U.S. Wins Mixed Relay Gold at World Triathlon Championship Series Montreal
by USA Triathlon
MONTREAL — Proving it is a force to be reckoned with in the mixed relay no matter what the lineup, the United States won gold in the mixed relay at the World Triathlon Championship Series Montreal on Sunday with a team of two women and two men who had never before competed together.
Taylor Spivey (Redondo Beach, Calif.), Seth Rider (Germantown, Tenn.), Kirsten Kasper (North Andover, Mass.) and Chase McQueen (Columbus, Ind.) finished the race in 1 hour 25 minutes, 27 seconds, with New Zealand taking silver in 1:25:32 and Italy the bronze in 1:25:46 for its first World Triathlon mixed relay medal.
Sunday's gold is a return to the top of the podium for the U.S. — long a mainstay on the mixed relay medal stand — as the U.S. last won gold in the event at the World Triathlon Mixed Relay Series Nottingham in June 2018. Kasper was part of that team and the one that won the 2016 World Championships title, but this was the first mixed relay win for Spivey, Rider and McQueen at this level.
A completely different team of Katie Zaferes (Cary, N.C.), Kevin McDowell (Geneva, Ill.), Taylor Knibb (Washington, D.C.) and Morgan Pearson (Boulder, Colo.) claimed the silver medal last month in Tokyo in the event’s Olympic debut.
The mixed relay in Montreal marked the third and final day of an exhausting weekend of racing for triathletes that included as many as two super-sprint qualification races on Friday and up to three super-sprint final stages on Saturday.
With each athlete racing a 300-meter swim, 6.6-kilometer bike and 1.9-kilometer run in the traditional female-male-female-male format, Spivey led for the Americans. Fresh off a bronze medal in the women’s race from one day earlier, Spivey set the U.S. team up for success from the start.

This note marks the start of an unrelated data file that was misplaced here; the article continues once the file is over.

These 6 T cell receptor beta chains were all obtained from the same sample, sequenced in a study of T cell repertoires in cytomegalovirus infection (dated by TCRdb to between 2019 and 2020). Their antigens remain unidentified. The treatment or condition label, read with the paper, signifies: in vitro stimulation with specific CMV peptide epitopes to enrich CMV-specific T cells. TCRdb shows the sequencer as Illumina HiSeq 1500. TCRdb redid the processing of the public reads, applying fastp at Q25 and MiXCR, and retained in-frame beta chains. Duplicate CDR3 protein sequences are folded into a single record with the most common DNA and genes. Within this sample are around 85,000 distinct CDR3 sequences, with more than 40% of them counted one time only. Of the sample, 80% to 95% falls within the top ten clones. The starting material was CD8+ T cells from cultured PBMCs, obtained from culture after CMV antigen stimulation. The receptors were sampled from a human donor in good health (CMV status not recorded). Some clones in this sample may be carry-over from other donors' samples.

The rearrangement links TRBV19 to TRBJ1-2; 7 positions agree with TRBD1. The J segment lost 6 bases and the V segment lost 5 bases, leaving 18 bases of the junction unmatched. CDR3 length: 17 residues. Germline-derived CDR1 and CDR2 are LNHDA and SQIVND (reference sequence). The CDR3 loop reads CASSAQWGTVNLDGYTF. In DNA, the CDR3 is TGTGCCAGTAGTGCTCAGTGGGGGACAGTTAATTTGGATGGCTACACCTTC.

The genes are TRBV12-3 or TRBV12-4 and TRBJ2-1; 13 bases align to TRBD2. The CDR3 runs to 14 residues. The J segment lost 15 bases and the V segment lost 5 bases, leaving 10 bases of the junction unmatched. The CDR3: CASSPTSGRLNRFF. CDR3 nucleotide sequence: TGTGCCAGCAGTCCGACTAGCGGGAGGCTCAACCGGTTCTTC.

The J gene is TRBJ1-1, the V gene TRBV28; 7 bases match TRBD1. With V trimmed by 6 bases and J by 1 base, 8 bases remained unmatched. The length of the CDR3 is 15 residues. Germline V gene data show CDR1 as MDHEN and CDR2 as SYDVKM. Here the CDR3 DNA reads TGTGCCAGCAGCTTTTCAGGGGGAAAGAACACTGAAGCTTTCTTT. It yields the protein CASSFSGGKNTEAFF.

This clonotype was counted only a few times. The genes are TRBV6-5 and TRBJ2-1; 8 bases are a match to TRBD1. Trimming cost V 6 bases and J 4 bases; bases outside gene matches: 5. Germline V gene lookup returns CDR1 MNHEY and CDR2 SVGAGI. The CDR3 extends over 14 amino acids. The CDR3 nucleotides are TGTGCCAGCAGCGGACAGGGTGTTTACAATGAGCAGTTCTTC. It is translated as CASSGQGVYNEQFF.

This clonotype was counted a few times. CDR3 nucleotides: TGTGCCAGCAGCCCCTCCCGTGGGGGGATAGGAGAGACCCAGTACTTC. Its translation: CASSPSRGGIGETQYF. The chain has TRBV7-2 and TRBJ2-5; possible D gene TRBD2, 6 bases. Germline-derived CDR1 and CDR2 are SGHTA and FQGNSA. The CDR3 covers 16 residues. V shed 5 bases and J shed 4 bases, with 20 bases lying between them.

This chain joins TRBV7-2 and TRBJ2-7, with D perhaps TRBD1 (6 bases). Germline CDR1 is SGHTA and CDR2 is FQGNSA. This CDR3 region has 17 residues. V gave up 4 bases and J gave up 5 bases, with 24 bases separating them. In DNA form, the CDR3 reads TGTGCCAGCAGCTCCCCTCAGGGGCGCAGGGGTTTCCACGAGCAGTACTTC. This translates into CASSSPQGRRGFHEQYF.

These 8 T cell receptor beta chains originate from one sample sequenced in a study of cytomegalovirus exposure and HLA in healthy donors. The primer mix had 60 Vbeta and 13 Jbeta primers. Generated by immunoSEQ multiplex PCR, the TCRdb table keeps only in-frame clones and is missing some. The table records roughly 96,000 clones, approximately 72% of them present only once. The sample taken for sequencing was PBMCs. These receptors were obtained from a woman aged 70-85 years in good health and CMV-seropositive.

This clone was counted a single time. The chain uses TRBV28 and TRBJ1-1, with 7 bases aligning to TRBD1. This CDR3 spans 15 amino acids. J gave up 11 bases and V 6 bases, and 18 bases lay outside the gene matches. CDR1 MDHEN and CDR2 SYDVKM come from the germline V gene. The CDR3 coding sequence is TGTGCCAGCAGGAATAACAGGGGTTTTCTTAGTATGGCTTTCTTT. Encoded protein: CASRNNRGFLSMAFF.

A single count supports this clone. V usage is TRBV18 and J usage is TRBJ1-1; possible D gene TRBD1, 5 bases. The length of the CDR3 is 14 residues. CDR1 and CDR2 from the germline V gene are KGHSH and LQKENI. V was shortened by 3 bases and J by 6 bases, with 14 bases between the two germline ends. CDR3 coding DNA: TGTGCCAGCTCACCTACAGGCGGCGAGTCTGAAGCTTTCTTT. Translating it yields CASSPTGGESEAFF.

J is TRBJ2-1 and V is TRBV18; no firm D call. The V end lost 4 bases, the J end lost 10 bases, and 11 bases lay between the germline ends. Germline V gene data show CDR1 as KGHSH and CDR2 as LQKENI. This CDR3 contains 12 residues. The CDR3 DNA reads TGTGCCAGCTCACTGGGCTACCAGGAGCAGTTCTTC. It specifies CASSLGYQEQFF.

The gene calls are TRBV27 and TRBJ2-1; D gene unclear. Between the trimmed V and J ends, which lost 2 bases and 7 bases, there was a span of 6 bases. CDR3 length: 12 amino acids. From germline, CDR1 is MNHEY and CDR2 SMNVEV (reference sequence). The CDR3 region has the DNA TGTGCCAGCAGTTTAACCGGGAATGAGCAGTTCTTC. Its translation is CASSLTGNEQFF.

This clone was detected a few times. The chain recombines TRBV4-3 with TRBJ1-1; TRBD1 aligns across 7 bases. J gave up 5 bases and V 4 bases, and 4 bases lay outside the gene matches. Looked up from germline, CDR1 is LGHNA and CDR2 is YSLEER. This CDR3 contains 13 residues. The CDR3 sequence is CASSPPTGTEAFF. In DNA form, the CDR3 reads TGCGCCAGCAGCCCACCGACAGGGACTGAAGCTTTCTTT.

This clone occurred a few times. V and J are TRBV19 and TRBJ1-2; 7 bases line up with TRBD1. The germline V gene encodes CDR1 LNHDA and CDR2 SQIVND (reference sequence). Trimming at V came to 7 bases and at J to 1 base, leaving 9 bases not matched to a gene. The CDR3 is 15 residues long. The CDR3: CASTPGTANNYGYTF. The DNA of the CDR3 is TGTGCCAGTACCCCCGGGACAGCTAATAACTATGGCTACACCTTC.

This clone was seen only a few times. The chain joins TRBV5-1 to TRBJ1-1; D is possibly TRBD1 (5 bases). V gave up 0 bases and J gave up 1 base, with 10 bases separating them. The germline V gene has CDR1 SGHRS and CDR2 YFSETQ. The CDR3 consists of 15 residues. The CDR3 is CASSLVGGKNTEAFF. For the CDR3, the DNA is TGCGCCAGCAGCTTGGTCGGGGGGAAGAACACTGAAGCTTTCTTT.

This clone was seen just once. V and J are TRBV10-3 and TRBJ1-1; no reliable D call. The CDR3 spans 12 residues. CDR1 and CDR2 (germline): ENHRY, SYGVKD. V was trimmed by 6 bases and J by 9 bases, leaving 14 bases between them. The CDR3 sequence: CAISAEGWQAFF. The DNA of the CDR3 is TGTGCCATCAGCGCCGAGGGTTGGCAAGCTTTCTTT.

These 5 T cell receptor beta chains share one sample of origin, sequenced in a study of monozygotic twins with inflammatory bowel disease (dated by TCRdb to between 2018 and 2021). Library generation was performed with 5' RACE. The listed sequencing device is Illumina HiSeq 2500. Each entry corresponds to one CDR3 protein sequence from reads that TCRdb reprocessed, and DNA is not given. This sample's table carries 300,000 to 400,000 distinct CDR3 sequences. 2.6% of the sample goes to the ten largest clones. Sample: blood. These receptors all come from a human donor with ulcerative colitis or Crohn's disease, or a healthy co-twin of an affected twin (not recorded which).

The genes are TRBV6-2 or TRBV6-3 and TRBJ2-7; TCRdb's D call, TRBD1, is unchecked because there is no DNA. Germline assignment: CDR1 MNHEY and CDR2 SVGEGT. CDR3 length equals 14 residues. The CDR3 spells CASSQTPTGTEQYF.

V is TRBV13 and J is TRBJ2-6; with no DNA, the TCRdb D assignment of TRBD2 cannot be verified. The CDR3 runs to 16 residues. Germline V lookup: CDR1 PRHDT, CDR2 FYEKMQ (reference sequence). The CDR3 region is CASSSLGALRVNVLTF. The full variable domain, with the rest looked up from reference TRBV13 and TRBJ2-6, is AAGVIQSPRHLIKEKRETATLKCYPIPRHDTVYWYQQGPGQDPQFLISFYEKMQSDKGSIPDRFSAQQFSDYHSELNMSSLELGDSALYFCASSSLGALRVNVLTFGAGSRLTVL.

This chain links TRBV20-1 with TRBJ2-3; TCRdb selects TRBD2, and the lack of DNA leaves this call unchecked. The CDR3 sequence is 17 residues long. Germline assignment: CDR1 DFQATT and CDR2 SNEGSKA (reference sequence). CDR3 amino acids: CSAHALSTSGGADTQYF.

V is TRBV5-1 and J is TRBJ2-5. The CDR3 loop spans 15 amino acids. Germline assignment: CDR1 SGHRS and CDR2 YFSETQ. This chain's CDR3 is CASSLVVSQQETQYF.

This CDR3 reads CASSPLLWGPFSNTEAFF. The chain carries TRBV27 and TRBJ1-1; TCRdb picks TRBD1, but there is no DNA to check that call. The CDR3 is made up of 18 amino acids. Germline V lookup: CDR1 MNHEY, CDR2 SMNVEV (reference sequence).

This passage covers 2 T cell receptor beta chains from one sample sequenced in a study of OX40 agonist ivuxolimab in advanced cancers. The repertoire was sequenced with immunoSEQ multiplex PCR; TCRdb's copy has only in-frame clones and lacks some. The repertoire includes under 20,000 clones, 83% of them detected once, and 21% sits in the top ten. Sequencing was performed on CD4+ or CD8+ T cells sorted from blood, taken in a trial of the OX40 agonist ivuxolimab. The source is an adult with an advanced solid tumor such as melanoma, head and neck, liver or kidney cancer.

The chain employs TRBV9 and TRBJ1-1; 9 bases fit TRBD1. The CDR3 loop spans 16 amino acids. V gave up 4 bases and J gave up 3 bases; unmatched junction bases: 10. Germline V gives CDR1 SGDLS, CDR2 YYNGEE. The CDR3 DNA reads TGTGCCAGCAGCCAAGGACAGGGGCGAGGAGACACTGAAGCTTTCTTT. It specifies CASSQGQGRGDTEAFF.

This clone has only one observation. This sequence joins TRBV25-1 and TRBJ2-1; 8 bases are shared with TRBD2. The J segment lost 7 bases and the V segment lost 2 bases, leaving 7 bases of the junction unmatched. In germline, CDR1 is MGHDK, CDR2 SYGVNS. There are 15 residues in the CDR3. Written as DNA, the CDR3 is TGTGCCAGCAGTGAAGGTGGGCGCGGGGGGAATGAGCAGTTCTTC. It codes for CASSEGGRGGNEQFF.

The 30-year-old was third out of the water, second out of the first transition and then, before long, took the lead on the bike. Switzerland’s Alissa Konig took the pace out fast on the run, but Spivey was able to keep up and eventually finished her race in 22:21, two seconds behind New Zealand’s Nicole van der Kaay.
“It definitely wasn’t easy to back up three days of racing, but I think a lot of us were in the same boat,” Spivey said. “I gave it my all for this team and I’m so proud of how the U.S. team raced as a whole. It’s just a testament to how strong these athletes are.”
Rider, 24, took over from there with a great dive into the water, staying on New Zealand's Dylan McCullough shoulder and passing him by the time they emerged. The 2014 Youth Olympian was first out of the transition and then stayed in a lead group of McCullough and Italy’s Gianluca Pozzatti. That trio helped each other out to maintain a strong lead pace that was 23 seconds ahead of the chase group of Czech Republic, Germany and Switzerland by the end of the bike. As it would turn out, the U.S., New Zealand and Italy would remain in a league of their own through the remainder of the race.
Working hard for his two teammates to come, Rider, who placed ninth for his career-best men’s finish on Saturday, broke away to lead New Zealand and Italy by six seconds after the first of two laps on the run. He gave Kasper a seven-second lead over New Zealand with his 20:10 leg.
“When you get on the start line and you’re racing for your team, you don’t feel anything anymore,” Rider said. “You just dive in and you just go for it and you just give everything you have. Today was great, I found myself in a group of three and I got on the run knowing this was my last race of the weekend, finally, and I just gave everything I have to try to set it up well for the team.”